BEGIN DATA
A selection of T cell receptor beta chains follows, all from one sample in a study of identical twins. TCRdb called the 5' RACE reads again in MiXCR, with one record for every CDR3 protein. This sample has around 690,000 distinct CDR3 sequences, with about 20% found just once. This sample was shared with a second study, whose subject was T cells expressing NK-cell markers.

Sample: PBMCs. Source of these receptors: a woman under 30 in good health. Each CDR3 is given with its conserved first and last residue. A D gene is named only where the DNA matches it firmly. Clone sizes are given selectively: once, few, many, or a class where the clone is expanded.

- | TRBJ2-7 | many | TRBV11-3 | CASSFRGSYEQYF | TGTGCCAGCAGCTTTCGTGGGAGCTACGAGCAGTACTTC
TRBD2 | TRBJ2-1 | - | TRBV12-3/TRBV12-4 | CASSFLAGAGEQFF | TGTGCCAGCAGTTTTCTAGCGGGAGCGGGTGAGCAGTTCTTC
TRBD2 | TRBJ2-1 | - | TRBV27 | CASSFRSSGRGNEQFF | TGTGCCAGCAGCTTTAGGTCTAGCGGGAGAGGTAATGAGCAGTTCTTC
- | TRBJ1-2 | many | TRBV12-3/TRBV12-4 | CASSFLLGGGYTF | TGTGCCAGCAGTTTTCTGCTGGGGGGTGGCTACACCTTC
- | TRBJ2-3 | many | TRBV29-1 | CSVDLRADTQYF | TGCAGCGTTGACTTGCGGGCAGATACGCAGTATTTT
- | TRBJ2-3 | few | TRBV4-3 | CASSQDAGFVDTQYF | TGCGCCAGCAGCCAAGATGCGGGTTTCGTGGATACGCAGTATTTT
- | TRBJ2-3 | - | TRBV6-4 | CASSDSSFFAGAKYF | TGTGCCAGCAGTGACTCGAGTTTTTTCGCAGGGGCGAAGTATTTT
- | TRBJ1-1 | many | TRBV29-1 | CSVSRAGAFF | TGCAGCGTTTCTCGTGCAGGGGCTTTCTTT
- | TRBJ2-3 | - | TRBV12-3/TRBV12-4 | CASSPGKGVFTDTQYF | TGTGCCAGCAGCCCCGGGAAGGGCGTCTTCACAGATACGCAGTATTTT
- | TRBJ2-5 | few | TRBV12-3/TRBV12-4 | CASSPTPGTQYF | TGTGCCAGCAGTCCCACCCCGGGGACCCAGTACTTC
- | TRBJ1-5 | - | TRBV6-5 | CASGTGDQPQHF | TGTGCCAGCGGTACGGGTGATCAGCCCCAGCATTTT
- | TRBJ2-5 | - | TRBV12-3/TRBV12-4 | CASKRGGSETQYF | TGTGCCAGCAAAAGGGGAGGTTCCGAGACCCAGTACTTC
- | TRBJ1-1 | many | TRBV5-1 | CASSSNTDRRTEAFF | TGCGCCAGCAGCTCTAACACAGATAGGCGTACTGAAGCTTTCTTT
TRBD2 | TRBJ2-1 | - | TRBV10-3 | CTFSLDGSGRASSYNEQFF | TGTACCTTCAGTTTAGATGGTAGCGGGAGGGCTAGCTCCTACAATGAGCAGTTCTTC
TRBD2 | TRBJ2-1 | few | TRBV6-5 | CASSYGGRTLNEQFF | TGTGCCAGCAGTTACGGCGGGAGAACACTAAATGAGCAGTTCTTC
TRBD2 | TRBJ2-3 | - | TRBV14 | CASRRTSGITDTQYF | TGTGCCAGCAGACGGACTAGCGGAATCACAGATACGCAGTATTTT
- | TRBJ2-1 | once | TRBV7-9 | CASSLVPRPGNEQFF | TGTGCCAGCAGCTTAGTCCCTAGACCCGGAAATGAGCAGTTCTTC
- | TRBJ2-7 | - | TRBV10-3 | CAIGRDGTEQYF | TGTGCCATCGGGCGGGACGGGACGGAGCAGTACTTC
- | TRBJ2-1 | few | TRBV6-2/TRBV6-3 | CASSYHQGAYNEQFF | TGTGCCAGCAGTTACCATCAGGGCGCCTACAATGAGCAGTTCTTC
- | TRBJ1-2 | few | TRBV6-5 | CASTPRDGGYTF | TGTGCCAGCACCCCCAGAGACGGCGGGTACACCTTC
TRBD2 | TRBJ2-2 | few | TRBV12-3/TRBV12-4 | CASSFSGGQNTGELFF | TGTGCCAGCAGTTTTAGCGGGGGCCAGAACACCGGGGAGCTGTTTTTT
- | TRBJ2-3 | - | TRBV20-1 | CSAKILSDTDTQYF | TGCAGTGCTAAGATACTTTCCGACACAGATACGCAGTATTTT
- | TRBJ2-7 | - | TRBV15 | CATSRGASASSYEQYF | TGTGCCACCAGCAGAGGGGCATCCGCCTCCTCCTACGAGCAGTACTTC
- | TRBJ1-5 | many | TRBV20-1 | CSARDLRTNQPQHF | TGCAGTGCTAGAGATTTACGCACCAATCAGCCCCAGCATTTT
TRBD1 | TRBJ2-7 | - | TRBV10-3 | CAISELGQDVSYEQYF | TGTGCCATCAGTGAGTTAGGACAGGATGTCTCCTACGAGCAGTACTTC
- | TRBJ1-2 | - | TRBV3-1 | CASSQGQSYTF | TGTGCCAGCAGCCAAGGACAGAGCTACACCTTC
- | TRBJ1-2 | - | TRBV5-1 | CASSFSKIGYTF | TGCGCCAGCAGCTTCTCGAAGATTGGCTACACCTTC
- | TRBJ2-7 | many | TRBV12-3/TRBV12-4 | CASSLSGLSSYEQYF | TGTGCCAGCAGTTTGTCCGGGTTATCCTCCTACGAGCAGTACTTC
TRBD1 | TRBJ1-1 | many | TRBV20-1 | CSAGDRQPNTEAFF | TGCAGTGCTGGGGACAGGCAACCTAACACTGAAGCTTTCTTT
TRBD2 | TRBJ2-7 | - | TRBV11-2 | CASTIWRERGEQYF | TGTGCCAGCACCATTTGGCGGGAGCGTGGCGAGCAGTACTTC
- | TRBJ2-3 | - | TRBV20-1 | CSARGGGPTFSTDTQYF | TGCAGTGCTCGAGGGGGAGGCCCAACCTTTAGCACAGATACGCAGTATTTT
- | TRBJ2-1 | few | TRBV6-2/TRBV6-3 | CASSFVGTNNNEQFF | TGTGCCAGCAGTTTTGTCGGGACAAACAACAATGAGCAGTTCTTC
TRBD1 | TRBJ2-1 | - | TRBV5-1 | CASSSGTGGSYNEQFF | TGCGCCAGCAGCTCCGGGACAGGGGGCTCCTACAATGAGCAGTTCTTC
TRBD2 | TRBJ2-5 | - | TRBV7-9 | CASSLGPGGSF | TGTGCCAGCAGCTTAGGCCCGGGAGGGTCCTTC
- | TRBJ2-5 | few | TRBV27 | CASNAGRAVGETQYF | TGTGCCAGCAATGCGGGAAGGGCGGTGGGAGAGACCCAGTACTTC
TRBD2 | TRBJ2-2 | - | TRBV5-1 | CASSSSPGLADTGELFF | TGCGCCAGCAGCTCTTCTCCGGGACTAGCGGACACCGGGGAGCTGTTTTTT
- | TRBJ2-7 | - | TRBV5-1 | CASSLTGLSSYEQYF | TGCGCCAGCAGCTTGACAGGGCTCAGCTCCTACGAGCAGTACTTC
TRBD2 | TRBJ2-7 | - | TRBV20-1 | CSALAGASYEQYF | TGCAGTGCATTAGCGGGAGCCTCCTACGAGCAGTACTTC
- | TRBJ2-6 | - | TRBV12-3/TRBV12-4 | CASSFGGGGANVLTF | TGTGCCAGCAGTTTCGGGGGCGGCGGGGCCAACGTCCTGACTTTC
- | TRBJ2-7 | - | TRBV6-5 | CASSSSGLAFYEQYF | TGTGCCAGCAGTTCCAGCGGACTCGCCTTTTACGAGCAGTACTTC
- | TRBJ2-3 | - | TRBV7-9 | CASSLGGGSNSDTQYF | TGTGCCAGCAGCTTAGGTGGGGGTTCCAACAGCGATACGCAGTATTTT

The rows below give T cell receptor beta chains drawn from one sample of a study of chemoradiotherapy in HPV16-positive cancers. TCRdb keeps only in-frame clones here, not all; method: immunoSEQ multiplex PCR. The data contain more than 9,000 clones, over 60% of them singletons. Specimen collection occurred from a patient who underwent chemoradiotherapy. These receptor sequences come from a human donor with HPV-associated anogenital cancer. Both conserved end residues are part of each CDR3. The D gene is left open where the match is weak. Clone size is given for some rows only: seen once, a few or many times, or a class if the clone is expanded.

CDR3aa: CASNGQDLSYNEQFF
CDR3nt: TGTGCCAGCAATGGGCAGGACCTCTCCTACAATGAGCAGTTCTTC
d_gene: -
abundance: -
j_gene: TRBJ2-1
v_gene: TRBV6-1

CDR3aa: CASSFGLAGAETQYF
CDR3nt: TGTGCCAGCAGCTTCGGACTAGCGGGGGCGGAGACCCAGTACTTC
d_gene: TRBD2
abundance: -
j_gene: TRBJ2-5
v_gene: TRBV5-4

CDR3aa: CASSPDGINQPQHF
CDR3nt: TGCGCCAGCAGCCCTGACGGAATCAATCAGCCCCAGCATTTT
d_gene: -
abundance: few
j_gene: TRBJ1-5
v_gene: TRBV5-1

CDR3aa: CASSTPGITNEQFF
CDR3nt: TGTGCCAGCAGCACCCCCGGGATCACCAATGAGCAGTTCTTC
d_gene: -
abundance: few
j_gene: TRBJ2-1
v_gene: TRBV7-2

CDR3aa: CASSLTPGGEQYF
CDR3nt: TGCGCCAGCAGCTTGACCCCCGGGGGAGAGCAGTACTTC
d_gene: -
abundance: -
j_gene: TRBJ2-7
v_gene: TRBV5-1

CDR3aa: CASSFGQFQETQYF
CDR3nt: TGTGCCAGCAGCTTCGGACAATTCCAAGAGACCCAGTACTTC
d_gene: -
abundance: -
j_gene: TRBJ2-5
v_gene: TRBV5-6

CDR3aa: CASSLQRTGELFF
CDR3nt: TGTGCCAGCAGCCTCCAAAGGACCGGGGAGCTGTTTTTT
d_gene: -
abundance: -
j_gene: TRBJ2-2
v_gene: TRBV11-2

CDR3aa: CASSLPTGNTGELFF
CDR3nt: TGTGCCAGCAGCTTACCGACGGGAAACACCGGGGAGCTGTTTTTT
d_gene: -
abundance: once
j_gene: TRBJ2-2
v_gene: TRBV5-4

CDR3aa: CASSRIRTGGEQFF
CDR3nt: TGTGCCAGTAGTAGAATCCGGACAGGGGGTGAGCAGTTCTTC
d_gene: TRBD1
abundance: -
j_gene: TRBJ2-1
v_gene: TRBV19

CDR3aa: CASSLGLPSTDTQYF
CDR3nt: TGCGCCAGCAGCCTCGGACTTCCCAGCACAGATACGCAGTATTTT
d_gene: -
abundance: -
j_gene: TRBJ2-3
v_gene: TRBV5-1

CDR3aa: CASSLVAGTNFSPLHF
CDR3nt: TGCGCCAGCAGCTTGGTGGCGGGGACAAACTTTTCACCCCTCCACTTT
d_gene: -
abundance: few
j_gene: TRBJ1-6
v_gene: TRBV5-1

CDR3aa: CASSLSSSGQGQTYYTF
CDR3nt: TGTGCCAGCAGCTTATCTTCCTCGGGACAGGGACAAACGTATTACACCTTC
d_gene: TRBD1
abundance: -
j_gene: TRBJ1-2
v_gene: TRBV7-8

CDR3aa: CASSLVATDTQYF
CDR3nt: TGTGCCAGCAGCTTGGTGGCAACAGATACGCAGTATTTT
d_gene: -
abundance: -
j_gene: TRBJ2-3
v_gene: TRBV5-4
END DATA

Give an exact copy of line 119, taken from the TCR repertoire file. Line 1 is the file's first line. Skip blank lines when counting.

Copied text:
d_gene: -